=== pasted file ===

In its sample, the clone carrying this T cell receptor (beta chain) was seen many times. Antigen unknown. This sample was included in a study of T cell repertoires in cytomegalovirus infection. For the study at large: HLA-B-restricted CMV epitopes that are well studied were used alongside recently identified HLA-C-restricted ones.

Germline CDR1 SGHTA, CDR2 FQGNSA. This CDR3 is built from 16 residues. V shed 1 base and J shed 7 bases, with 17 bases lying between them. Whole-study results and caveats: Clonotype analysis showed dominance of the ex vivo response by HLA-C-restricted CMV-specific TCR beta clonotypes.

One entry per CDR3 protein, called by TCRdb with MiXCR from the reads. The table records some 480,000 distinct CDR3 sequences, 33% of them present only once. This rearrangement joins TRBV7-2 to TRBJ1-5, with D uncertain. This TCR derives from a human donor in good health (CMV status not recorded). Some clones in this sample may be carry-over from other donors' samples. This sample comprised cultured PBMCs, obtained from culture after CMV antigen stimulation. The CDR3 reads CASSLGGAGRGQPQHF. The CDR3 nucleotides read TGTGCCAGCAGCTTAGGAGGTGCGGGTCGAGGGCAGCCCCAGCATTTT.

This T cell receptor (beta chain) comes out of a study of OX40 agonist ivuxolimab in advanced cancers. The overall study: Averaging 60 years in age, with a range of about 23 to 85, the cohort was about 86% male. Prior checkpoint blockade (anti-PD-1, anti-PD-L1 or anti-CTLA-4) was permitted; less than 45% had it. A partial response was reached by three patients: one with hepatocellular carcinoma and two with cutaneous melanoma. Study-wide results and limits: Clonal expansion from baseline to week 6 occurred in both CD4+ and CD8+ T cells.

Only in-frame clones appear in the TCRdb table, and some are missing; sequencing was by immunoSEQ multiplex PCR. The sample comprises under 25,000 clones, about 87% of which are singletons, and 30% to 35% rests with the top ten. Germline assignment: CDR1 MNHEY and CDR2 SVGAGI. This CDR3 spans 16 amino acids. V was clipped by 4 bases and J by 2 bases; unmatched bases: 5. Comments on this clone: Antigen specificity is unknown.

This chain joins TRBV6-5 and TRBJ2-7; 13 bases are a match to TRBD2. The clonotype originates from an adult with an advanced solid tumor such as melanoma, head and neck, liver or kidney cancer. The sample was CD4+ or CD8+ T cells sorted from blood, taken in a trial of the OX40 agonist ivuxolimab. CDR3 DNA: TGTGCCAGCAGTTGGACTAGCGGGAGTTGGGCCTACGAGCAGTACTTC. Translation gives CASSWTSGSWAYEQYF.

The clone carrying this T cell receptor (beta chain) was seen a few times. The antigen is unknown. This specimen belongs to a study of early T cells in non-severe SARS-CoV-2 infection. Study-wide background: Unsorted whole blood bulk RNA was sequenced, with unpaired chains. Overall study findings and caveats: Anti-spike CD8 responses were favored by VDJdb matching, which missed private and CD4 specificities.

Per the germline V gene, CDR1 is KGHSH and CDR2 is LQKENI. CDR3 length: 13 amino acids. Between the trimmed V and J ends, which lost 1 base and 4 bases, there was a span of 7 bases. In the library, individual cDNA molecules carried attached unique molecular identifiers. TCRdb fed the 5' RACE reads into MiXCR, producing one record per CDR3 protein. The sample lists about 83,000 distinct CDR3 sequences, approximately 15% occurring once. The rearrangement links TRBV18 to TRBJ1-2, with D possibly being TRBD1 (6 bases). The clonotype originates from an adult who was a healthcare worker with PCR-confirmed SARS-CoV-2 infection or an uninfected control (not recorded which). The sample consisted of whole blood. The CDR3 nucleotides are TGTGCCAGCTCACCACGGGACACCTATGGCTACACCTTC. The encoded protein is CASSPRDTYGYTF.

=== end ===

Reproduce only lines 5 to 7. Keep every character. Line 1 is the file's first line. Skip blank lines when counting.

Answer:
Only in-frame clones appear in the TCRdb table, and some are missing; sequencing was by immunoSEQ multiplex PCR. The sample comprises under 25,000 clones, about 87% of which are singletons, and 30% to 35% rests with the top ten. Germline assignment: CDR1 MNHEY and CDR2 SVGAGI. This CDR3 spans 16 amino acids. V was clipped by 4 bases and J by 2 bases; unmatched bases: 5. Comments on this clone: Antigen specificity is unknown.

This chain joins TRBV6-5 and TRBJ2-7; 13 bases are a match to TRBD2. The clonotype originates from an adult with an advanced solid tumor such as melanoma, head and neck, liver or kidney cancer. The sample was CD4+ or CD8+ T cells sorted from blood, taken in a trial of the OX40 agonist ivuxolimab. CDR3 DNA: TGTGCCAGCAGTTGGACTAGCGGGAGTTGGGCCTACGAGCAGTACTTC. Translation gives CASSWTSGSWAYEQYF.

The clone carrying this T cell receptor (beta chain) was seen a few times. The antigen is unknown. This specimen belongs to a study of early T cells in non-severe SARS-CoV-2 infection. Study-wide background: Unsorted whole blood bulk RNA was sequenced, with unpaired chains. Overall study findings and caveats: Anti-spike CD8 responses were favored by VDJdb matching, which missed private and CD4 specificities.